The Forza Motorsport series has always been about car fans – an ever-growing community of passionate car lovers who love every aspect of car culture found in the Forza series. Now, Forza has a new way for fans to explore and enjoy the Forza experience on Xbox: Forza Rewards.

Race through a massive wide-open world featuring dramatic weather and day to night cycles. Instantly connect with friends in the ultimate celebration of speed, style, and action-packed driving. Explore beautiful and exotic locations in more than 200 of the world’s greatest cars, all created with precise detail in 1080p.

The setting this time around is southern Europe – specifically, Italy and France, with their combinations of cobblestone roads, vast crop-covered fields and, if you’re feeling a little more cliche, asphalt-covered highways. The original Horizon event was set in Colorado, but this time the team at Playground Games have set their sights on more exotic locations across Europe. Forza Horizon 2 is not just a location change this time around, there is so much more to this title than that.

Once you arrive at the festival and choose your first car, you’ll join a road trip, the game’s primary means of advancement. Each road trip will take you to three of the six locations in the game. Once you reach your destination (an event of its own), there will be four races to choose from. These constitute a championship, which you’ll need to win 15 of in order to participate in the Horizon finale. But before I could invest in any of these events, I had to explore the world the developers had created.

This is one of the most stunningly gorgeous games I’ve ever played. From the rolling hills to the cobblestone streets and the architecture of the French Riviera, there might not be a more scenic open world game on the market. Even the weather effects, the lighting and the dirt that cakes on your car after an off-road expedition look nearly photorealistic. Horizon 2 is definitely a showpiece for the Xbox One.

Once you’re done exploring, it’s back to the track. Each championship — of which there are 168 — focuses on a specific class of automobile. In the city streets, you’re more likely to drive a Mercedes-Benz or a Lamborghini. Out on the countryside, you’ll decide on either a Land Rover or a Jeep. All in all, there are well over 200 cars to choose from in Horizon 2, so you’ll never have to be behind the wheel of any one car for too long.

In addition to stock standard normal, rally and mixed races, Horizon 2 throws in unique events like a race between your car and a stunt plane squad, or your car versus a bullet train. The variety of the game, alongside the culture of the part-car show, part-party Horizon Festival, makes for a joyous experience. Also thrown in the mix are Most Wanted-like breakable billboards – A-frames in Horizon 2‘s case, providing XP and fast travel boosts — and barn finds. Finding a barn means you’ll get access to the antique car that’s been stored inside of it. My favourite find thus far is a sick VW campervan. Of course, before you can purchase any of those expensive rides, you’ll have to save up your credits. Each completed race rewards the driver with credits and experience. If I had one major complaint with Horizon 2, it’s the speed with which I acquired credits. By the end of a championship, I typically had just enough to purchase a car for the next one, but never enough to go on a spending spree.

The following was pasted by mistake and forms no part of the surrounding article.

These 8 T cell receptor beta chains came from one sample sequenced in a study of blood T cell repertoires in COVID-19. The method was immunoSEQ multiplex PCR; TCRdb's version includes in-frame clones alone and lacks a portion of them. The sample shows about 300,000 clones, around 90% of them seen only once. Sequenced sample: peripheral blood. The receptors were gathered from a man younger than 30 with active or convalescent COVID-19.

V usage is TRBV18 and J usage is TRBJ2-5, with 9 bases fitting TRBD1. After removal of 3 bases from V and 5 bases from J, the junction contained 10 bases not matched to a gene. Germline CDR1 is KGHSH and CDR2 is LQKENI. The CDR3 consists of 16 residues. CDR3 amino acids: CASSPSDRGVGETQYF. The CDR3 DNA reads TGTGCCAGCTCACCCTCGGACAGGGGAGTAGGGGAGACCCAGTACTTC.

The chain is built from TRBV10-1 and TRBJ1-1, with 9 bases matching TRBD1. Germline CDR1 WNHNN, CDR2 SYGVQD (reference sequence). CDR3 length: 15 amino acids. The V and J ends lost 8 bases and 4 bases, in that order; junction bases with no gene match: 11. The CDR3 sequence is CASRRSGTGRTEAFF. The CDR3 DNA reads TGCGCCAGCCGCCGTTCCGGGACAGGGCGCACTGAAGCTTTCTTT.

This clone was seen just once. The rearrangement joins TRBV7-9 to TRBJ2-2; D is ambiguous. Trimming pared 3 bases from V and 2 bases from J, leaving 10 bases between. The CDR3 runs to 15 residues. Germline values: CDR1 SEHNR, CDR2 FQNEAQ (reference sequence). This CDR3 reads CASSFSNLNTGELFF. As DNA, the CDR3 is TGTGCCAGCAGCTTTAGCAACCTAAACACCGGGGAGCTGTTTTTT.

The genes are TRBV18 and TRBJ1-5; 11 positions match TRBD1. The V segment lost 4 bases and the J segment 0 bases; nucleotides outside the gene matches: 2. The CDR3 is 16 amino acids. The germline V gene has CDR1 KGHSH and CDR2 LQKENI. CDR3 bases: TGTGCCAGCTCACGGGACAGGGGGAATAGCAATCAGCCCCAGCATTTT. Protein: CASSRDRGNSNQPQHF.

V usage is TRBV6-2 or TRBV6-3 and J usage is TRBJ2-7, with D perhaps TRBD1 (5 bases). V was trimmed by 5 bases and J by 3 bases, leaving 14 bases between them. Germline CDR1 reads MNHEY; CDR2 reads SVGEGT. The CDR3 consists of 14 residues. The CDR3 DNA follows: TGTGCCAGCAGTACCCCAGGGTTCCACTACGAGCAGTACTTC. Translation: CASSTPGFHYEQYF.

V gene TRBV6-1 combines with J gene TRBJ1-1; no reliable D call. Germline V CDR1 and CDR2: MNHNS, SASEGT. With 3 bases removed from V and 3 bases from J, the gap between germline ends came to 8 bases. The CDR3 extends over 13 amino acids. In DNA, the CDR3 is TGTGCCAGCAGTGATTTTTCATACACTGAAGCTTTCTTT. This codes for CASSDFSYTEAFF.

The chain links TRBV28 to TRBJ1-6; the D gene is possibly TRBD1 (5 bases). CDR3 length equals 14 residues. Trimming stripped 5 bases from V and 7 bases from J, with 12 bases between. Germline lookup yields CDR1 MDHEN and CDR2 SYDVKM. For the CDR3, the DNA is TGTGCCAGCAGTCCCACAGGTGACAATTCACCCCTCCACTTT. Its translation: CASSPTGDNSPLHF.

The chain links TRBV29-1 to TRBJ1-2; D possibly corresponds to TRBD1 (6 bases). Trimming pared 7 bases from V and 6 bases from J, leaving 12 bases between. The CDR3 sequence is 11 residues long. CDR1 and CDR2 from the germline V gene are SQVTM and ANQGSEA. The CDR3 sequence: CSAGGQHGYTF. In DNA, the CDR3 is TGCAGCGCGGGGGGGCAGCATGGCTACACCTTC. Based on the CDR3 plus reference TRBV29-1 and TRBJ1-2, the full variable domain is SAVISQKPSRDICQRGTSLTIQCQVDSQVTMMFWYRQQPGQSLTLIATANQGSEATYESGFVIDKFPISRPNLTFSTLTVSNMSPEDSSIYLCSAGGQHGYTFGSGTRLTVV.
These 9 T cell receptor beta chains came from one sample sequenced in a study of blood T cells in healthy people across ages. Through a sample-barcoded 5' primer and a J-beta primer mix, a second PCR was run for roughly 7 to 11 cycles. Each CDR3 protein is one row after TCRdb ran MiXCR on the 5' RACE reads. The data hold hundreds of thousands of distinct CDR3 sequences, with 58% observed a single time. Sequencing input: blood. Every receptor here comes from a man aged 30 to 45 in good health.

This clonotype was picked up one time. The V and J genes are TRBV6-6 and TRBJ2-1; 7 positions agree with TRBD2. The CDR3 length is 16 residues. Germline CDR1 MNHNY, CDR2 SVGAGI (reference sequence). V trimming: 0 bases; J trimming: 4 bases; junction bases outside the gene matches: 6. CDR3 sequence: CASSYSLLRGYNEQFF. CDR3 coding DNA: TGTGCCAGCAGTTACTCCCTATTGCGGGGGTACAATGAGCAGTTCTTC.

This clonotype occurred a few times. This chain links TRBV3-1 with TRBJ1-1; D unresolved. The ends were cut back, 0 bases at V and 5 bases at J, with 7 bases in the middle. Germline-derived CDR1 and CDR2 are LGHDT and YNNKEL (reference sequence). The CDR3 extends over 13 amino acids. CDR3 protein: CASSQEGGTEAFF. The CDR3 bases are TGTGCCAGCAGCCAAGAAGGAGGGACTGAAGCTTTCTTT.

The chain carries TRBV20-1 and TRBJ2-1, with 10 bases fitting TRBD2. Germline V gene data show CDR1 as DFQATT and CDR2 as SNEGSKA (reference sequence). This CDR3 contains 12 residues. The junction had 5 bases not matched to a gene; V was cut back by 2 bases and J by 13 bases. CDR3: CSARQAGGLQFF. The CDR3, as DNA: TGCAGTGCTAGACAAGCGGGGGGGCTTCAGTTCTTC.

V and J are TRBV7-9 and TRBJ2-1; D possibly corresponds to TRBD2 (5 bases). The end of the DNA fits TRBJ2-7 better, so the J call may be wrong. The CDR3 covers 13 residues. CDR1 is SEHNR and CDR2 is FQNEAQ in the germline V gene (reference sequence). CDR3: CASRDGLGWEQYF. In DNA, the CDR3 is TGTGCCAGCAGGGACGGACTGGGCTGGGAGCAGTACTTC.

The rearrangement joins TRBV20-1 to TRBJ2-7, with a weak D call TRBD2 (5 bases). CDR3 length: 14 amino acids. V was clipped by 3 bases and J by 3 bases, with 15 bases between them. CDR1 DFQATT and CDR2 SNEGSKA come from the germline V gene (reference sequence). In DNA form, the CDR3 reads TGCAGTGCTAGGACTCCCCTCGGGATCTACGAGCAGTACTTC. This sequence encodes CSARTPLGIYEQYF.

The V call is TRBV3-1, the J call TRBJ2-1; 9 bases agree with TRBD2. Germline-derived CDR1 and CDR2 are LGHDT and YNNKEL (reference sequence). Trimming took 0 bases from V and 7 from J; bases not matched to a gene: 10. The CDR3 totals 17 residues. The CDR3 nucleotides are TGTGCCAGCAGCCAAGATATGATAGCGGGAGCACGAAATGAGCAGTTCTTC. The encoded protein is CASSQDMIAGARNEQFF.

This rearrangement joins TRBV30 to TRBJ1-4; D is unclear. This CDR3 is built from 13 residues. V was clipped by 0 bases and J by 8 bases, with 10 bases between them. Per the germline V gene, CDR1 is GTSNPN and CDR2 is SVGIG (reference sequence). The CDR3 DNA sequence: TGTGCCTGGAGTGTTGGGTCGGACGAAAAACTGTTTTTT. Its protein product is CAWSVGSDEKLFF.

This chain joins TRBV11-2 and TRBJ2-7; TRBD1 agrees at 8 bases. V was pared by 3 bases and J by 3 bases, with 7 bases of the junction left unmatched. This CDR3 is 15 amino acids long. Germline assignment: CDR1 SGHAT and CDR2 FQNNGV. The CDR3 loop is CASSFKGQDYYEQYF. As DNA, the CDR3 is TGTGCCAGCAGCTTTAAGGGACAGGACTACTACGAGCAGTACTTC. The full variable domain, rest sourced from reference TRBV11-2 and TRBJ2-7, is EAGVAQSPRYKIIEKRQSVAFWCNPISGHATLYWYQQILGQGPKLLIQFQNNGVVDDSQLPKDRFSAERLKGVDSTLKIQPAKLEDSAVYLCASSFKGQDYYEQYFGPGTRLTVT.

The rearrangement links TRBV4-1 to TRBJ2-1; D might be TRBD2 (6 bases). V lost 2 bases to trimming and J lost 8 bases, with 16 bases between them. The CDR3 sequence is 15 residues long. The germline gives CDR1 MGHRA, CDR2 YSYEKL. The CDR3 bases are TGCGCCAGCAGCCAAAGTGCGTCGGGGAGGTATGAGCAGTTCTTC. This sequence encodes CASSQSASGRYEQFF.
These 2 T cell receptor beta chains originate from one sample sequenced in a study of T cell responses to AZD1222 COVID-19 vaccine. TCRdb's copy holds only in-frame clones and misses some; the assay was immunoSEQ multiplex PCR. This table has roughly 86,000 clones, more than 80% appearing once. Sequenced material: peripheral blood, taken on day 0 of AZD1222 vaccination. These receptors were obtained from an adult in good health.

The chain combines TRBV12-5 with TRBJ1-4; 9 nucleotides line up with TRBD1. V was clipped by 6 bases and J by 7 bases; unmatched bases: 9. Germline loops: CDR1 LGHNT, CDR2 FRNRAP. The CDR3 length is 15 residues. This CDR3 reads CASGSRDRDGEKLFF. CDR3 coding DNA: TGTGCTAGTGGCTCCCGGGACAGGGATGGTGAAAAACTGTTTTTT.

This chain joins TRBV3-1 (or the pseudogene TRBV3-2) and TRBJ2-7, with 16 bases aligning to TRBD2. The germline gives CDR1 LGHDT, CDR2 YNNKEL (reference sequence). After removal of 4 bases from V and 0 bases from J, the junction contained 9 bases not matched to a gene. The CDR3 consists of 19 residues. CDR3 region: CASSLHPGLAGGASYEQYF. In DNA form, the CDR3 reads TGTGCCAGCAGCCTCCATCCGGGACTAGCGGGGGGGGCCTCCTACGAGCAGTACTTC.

The game wants you to get out there and interact with fellow gamers, through trading paint jobs and tuning engines, checking out one another’s cars at meets or taking players head-on in Online Road Trip or Free Roam forms. Online Road Trips are the way to go, as you’re pitted against others with a bit of structure involved. Online Free Roam is great with friends and extends the gameplay that much further.

Before release Forza Horizon 2 boasted its weather mechanics on Xbox One, and boy does it deliver. The game is as its finest in the rain, at night and under the glow of the Horizon Festival’s lightshows. It’s breathtaking.

The Bucket List challenges, meanwhile, are a cool new feature that task players with finishing bite-sized objectives, such as hitting a high-speed in a supercar or getting to a destination before sunset in a classic Ferrari.

Plenty of stuff that worked in the first game returns here, too. Whether you’re searching for rare vehicles hidden in dilapidated barns, knocking over XP boards strewn throughout the map or outfitting your favourite ride with an expensive new tuning setup, there’s no shortage of things to keep you busy in Horizon 2.

If you are looking for a racing game that delivers and will have you picking up the controller day after day then you best thank Turn 10 Studios for delivering one of the finest racing game to date.